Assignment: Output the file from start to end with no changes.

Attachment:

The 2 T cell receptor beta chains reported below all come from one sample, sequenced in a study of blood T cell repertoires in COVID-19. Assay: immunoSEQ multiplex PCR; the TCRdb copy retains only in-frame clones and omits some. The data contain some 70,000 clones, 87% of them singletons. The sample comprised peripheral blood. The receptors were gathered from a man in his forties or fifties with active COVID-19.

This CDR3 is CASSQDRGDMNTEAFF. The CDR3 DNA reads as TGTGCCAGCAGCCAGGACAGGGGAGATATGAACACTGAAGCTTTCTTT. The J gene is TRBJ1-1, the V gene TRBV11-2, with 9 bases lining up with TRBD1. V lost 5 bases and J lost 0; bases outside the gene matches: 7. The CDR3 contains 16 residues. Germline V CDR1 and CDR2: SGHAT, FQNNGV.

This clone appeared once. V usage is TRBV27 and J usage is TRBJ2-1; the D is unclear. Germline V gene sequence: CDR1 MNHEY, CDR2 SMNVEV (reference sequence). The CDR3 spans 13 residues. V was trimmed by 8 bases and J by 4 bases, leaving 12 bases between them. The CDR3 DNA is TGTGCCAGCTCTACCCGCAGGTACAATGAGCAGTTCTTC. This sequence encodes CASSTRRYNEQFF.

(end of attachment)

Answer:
The 2 T cell receptor beta chains reported below all come from one sample, sequenced in a study of blood T cell repertoires in COVID-19. Assay: immunoSEQ multiplex PCR; the TCRdb copy retains only in-frame clones and omits some. The data contain some 70,000 clones, 87% of them singletons. The sample comprised peripheral blood. The receptors were gathered from a man in his forties or fifties with active COVID-19.

This CDR3 is CASSQDRGDMNTEAFF. The CDR3 DNA reads as TGTGCCAGCAGCCAGGACAGGGGAGATATGAACACTGAAGCTTTCTTT. The J gene is TRBJ1-1, the V gene TRBV11-2, with 9 bases lining up with TRBD1. V lost 5 bases and J lost 0; bases outside the gene matches: 7. The CDR3 contains 16 residues. Germline V CDR1 and CDR2: SGHAT, FQNNGV.

This clone appeared once. V usage is TRBV27 and J usage is TRBJ2-1; the D is unclear. Germline V gene sequence: CDR1 MNHEY, CDR2 SMNVEV (reference sequence). The CDR3 spans 13 residues. V was trimmed by 8 bases and J by 4 bases, leaving 12 bases between them. The CDR3 DNA is TGTGCCAGCTCTACCCGCAGGTACAATGAGCAGTTCTTC. This sequence encodes CASSTRRYNEQFF.